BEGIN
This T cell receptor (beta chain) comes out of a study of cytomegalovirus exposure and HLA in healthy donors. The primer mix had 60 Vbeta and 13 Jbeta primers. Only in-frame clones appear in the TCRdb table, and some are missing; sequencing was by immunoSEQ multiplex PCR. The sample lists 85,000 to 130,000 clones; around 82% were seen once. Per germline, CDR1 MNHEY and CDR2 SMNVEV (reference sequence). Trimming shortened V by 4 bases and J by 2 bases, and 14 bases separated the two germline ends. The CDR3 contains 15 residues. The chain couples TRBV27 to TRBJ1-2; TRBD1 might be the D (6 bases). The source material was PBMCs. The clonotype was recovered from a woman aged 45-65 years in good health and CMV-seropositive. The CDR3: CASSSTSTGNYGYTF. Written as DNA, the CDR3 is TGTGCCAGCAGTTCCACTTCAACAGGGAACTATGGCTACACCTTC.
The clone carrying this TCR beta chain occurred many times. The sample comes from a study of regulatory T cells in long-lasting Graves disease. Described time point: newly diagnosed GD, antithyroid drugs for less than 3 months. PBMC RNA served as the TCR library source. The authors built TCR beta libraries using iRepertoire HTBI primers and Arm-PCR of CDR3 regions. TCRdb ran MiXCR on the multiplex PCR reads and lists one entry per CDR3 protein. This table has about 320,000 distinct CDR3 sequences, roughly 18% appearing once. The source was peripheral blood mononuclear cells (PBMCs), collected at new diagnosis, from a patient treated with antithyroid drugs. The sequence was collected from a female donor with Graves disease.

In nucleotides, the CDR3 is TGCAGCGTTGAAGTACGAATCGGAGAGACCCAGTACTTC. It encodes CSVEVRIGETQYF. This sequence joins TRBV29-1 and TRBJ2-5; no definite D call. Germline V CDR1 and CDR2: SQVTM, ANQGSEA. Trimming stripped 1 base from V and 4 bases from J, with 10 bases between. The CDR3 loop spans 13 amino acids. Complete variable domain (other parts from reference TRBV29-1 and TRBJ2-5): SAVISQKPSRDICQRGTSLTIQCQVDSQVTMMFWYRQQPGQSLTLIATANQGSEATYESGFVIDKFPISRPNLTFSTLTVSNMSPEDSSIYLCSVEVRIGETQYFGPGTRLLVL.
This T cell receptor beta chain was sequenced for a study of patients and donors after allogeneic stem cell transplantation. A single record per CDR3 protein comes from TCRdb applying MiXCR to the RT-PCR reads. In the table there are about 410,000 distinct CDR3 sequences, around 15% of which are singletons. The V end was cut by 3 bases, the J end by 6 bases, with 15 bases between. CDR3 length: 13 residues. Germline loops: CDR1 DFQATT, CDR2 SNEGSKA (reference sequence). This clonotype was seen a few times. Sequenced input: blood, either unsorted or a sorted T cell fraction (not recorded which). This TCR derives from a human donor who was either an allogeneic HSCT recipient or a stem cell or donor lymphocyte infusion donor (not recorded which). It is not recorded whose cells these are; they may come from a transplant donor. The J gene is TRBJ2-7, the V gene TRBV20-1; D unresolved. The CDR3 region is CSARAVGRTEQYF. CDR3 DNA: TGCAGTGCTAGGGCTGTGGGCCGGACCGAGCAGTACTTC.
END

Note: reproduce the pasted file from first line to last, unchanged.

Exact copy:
This T cell receptor (beta chain) comes out of a study of cytomegalovirus exposure and HLA in healthy donors. The primer mix had 60 Vbeta and 13 Jbeta primers. Only in-frame clones appear in the TCRdb table, and some are missing; sequencing was by immunoSEQ multiplex PCR. The sample lists 85,000 to 130,000 clones; around 82% were seen once. Per germline, CDR1 MNHEY and CDR2 SMNVEV (reference sequence). Trimming shortened V by 4 bases and J by 2 bases, and 14 bases separated the two germline ends. The CDR3 contains 15 residues. The chain couples TRBV27 to TRBJ1-2; TRBD1 might be the D (6 bases). The source material was PBMCs. The clonotype was recovered from a woman aged 45-65 years in good health and CMV-seropositive. The CDR3: CASSSTSTGNYGYTF. Written as DNA, the CDR3 is TGTGCCAGCAGTTCCACTTCAACAGGGAACTATGGCTACACCTTC.
The clone carrying this TCR beta chain occurred many times. The sample comes from a study of regulatory T cells in long-lasting Graves disease. Described time point: newly diagnosed GD, antithyroid drugs for less than 3 months. PBMC RNA served as the TCR library source. The authors built TCR beta libraries using iRepertoire HTBI primers and Arm-PCR of CDR3 regions. TCRdb ran MiXCR on the multiplex PCR reads and lists one entry per CDR3 protein. This table has about 320,000 distinct CDR3 sequences, roughly 18% appearing once. The source was peripheral blood mononuclear cells (PBMCs), collected at new diagnosis, from a patient treated with antithyroid drugs. The sequence was collected from a female donor with Graves disease.

In nucleotides, the CDR3 is TGCAGCGTTGAAGTACGAATCGGAGAGACCCAGTACTTC. It encodes CSVEVRIGETQYF. This sequence joins TRBV29-1 and TRBJ2-5; no definite D call. Germline V CDR1 and CDR2: SQVTM, ANQGSEA. Trimming stripped 1 base from V and 4 bases from J, with 10 bases between. The CDR3 loop spans 13 amino acids. Complete variable domain (other parts from reference TRBV29-1 and TRBJ2-5): SAVISQKPSRDICQRGTSLTIQCQVDSQVTMMFWYRQQPGQSLTLIATANQGSEATYESGFVIDKFPISRPNLTFSTLTVSNMSPEDSSIYLCSVEVRIGETQYFGPGTRLLVL.
This T cell receptor beta chain was sequenced for a study of patients and donors after allogeneic stem cell transplantation. A single record per CDR3 protein comes from TCRdb applying MiXCR to the RT-PCR reads. In the table there are about 410,000 distinct CDR3 sequences, around 15% of which are singletons. The V end was cut by 3 bases, the J end by 6 bases, with 15 bases between. CDR3 length: 13 residues. Germline loops: CDR1 DFQATT, CDR2 SNEGSKA (reference sequence). This clonotype was seen a few times. Sequenced input: blood, either unsorted or a sorted T cell fraction (not recorded which). This TCR derives from a human donor who was either an allogeneic HSCT recipient or a stem cell or donor lymphocyte infusion donor (not recorded which). It is not recorded whose cells these are; they may come from a transplant donor. The J gene is TRBJ2-7, the V gene TRBV20-1; D unresolved. The CDR3 region is CSARAVGRTEQYF. CDR3 DNA: TGCAGTGCTAGGGCTGTGGGCCGGACCGAGCAGTACTTC.